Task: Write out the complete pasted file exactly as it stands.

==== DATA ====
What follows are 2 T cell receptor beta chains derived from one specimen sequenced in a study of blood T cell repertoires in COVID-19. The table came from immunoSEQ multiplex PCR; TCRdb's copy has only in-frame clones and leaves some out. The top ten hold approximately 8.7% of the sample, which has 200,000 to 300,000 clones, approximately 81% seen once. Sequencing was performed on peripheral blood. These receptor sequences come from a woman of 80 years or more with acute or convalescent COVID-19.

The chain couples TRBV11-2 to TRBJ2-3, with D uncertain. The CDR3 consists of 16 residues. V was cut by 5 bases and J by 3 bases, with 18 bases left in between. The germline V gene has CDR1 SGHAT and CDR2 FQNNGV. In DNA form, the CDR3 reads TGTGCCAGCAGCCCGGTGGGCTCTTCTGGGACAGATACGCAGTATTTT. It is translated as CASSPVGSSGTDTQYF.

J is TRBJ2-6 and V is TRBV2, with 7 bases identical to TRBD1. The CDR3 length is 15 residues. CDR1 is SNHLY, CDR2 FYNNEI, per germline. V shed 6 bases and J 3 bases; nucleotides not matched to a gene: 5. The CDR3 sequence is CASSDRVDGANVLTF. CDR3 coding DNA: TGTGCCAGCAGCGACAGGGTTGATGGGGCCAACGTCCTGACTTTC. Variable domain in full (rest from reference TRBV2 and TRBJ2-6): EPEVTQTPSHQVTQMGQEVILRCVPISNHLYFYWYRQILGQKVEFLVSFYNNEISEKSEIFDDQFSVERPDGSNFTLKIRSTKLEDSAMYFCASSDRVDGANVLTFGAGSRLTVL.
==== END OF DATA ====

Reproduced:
What follows are 2 T cell receptor beta chains derived from one specimen sequenced in a study of blood T cell repertoires in COVID-19. The table came from immunoSEQ multiplex PCR; TCRdb's copy has only in-frame clones and leaves some out. The top ten hold approximately 8.7% of the sample, which has 200,000 to 300,000 clones, approximately 81% seen once. Sequencing was performed on peripheral blood. These receptor sequences come from a woman of 80 years or more with acute or convalescent COVID-19.

The chain couples TRBV11-2 to TRBJ2-3, with D uncertain. The CDR3 consists of 16 residues. V was cut by 5 bases and J by 3 bases, with 18 bases left in between. The germline V gene has CDR1 SGHAT and CDR2 FQNNGV. In DNA form, the CDR3 reads TGTGCCAGCAGCCCGGTGGGCTCTTCTGGGACAGATACGCAGTATTTT. It is translated as CASSPVGSSGTDTQYF.

J is TRBJ2-6 and V is TRBV2, with 7 bases identical to TRBD1. The CDR3 length is 15 residues. CDR1 is SNHLY, CDR2 FYNNEI, per germline. V shed 6 bases and J 3 bases; nucleotides not matched to a gene: 5. The CDR3 sequence is CASSDRVDGANVLTF. CDR3 coding DNA: TGTGCCAGCAGCGACAGGGTTGATGGGGCCAACGTCCTGACTTTC. Variable domain in full (rest from reference TRBV2 and TRBJ2-6): EPEVTQTPSHQVTQMGQEVILRCVPISNHLYFYWYRQILGQKVEFLVSFYNNEISEKSEIFDDQFSVERPDGSNFTLKIRSTKLEDSAMYFCASSDRVDGANVLTFGAGSRLTVL.